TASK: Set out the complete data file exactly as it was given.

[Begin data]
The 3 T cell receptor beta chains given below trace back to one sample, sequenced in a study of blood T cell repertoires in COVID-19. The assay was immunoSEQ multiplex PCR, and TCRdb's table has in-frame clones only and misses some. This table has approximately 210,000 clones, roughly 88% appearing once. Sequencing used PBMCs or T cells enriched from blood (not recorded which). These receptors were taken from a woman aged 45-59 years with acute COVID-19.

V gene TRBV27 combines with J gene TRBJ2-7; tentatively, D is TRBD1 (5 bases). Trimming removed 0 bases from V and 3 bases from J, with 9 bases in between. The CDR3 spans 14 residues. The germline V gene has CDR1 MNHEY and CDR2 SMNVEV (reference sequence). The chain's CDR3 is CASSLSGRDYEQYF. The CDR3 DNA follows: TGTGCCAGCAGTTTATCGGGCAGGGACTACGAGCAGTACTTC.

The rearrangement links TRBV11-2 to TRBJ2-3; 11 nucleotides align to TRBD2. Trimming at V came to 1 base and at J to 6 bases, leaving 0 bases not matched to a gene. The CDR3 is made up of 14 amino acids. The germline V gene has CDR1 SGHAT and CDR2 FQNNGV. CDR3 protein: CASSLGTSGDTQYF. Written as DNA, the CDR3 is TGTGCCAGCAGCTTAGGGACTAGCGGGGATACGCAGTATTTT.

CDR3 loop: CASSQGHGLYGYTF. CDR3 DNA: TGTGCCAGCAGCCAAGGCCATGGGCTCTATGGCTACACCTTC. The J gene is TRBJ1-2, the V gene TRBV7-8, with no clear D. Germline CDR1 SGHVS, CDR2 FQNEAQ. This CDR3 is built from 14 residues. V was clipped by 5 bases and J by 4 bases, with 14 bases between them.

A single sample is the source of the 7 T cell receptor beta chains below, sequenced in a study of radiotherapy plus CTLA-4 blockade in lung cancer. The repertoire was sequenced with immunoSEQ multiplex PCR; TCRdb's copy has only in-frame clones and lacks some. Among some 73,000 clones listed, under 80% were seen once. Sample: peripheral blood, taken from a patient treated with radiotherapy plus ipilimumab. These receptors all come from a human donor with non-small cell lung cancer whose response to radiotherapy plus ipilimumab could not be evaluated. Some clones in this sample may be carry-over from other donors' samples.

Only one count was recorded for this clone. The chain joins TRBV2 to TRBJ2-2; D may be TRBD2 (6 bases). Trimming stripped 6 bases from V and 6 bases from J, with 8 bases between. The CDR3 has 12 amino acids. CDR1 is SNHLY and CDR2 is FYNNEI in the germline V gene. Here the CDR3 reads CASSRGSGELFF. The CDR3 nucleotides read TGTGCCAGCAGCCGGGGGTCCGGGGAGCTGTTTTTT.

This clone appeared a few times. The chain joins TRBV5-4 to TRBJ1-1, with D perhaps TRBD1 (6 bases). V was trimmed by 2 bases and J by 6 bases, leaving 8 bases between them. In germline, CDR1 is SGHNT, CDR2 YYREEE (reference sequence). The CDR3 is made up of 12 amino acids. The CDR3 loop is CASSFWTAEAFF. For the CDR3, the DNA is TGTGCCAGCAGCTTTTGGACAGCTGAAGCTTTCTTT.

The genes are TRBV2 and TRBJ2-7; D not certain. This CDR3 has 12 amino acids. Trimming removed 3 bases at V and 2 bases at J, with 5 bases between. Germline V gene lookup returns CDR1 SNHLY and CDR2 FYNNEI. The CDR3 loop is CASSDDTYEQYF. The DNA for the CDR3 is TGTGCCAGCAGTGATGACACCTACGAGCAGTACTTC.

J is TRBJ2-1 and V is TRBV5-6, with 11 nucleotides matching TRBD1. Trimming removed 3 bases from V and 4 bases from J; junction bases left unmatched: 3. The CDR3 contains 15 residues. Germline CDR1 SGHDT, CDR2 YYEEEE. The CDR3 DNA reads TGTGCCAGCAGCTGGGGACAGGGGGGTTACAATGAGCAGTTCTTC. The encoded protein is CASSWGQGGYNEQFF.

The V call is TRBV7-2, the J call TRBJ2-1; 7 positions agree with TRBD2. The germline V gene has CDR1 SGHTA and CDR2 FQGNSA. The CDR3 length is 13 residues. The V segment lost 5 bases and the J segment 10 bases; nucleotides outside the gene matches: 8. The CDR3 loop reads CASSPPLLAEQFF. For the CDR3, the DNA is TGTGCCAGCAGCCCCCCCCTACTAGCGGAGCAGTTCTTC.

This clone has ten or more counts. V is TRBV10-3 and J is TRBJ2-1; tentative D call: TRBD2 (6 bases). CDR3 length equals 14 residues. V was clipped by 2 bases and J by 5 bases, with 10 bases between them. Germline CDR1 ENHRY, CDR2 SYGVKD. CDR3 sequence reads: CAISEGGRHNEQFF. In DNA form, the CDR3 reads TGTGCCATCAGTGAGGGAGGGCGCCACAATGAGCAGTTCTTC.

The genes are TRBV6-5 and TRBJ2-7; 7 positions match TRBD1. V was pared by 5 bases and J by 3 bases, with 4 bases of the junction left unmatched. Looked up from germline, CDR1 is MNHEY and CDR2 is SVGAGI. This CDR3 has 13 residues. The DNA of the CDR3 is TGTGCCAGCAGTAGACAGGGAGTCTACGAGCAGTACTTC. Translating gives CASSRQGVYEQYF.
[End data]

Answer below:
The 3 T cell receptor beta chains given below trace back to one sample, sequenced in a study of blood T cell repertoires in COVID-19. The assay was immunoSEQ multiplex PCR, and TCRdb's table has in-frame clones only and misses some. This table has approximately 210,000 clones, roughly 88% appearing once. Sequencing used PBMCs or T cells enriched from blood (not recorded which). These receptors were taken from a woman aged 45-59 years with acute COVID-19.

V gene TRBV27 combines with J gene TRBJ2-7; tentatively, D is TRBD1 (5 bases). Trimming removed 0 bases from V and 3 bases from J, with 9 bases in between. The CDR3 spans 14 residues. The germline V gene has CDR1 MNHEY and CDR2 SMNVEV (reference sequence). The chain's CDR3 is CASSLSGRDYEQYF. The CDR3 DNA follows: TGTGCCAGCAGTTTATCGGGCAGGGACTACGAGCAGTACTTC.

The rearrangement links TRBV11-2 to TRBJ2-3; 11 nucleotides align to TRBD2. Trimming at V came to 1 base and at J to 6 bases, leaving 0 bases not matched to a gene. The CDR3 is made up of 14 amino acids. The germline V gene has CDR1 SGHAT and CDR2 FQNNGV. CDR3 protein: CASSLGTSGDTQYF. Written as DNA, the CDR3 is TGTGCCAGCAGCTTAGGGACTAGCGGGGATACGCAGTATTTT.

CDR3 loop: CASSQGHGLYGYTF. CDR3 DNA: TGTGCCAGCAGCCAAGGCCATGGGCTCTATGGCTACACCTTC. The J gene is TRBJ1-2, the V gene TRBV7-8, with no clear D. Germline CDR1 SGHVS, CDR2 FQNEAQ. This CDR3 is built from 14 residues. V was clipped by 5 bases and J by 4 bases, with 14 bases between them.

A single sample is the source of the 7 T cell receptor beta chains below, sequenced in a study of radiotherapy plus CTLA-4 blockade in lung cancer. The repertoire was sequenced with immunoSEQ multiplex PCR; TCRdb's copy has only in-frame clones and lacks some. Among some 73,000 clones listed, under 80% were seen once. Sample: peripheral blood, taken from a patient treated with radiotherapy plus ipilimumab. These receptors all come from a human donor with non-small cell lung cancer whose response to radiotherapy plus ipilimumab could not be evaluated. Some clones in this sample may be carry-over from other donors' samples.

Only one count was recorded for this clone. The chain joins TRBV2 to TRBJ2-2; D may be TRBD2 (6 bases). Trimming stripped 6 bases from V and 6 bases from J, with 8 bases between. The CDR3 has 12 amino acids. CDR1 is SNHLY and CDR2 is FYNNEI in the germline V gene. Here the CDR3 reads CASSRGSGELFF. The CDR3 nucleotides read TGTGCCAGCAGCCGGGGGTCCGGGGAGCTGTTTTTT.

This clone appeared a few times. The chain joins TRBV5-4 to TRBJ1-1, with D perhaps TRBD1 (6 bases). V was trimmed by 2 bases and J by 6 bases, leaving 8 bases between them. In germline, CDR1 is SGHNT, CDR2 YYREEE (reference sequence). The CDR3 is made up of 12 amino acids. The CDR3 loop is CASSFWTAEAFF. For the CDR3, the DNA is TGTGCCAGCAGCTTTTGGACAGCTGAAGCTTTCTTT.

The genes are TRBV2 and TRBJ2-7; D not certain. This CDR3 has 12 amino acids. Trimming removed 3 bases at V and 2 bases at J, with 5 bases between. Germline V gene lookup returns CDR1 SNHLY and CDR2 FYNNEI. The CDR3 loop is CASSDDTYEQYF. The DNA for the CDR3 is TGTGCCAGCAGTGATGACACCTACGAGCAGTACTTC.

J is TRBJ2-1 and V is TRBV5-6, with 11 nucleotides matching TRBD1. Trimming removed 3 bases from V and 4 bases from J; junction bases left unmatched: 3. The CDR3 contains 15 residues. Germline CDR1 SGHDT, CDR2 YYEEEE. The CDR3 DNA reads TGTGCCAGCAGCTGGGGACAGGGGGGTTACAATGAGCAGTTCTTC. The encoded protein is CASSWGQGGYNEQFF.

The V call is TRBV7-2, the J call TRBJ2-1; 7 positions agree with TRBD2. The germline V gene has CDR1 SGHTA and CDR2 FQGNSA. The CDR3 length is 13 residues. The V segment lost 5 bases and the J segment 10 bases; nucleotides outside the gene matches: 8. The CDR3 loop reads CASSPPLLAEQFF. For the CDR3, the DNA is TGTGCCAGCAGCCCCCCCCTACTAGCGGAGCAGTTCTTC.

This clone has ten or more counts. V is TRBV10-3 and J is TRBJ2-1; tentative D call: TRBD2 (6 bases). CDR3 length equals 14 residues. V was clipped by 2 bases and J by 5 bases, with 10 bases between them. Germline CDR1 ENHRY, CDR2 SYGVKD. CDR3 sequence reads: CAISEGGRHNEQFF. In DNA form, the CDR3 reads TGTGCCATCAGTGAGGGAGGGCGCCACAATGAGCAGTTCTTC.

The genes are TRBV6-5 and TRBJ2-7; 7 positions match TRBD1. V was pared by 5 bases and J by 3 bases, with 4 bases of the junction left unmatched. Looked up from germline, CDR1 is MNHEY and CDR2 is SVGAGI. This CDR3 has 13 residues. The DNA of the CDR3 is TGTGCCAGCAGTAGACAGGGAGTCTACGAGCAGTACTTC. Translating gives CASSRQGVYEQYF.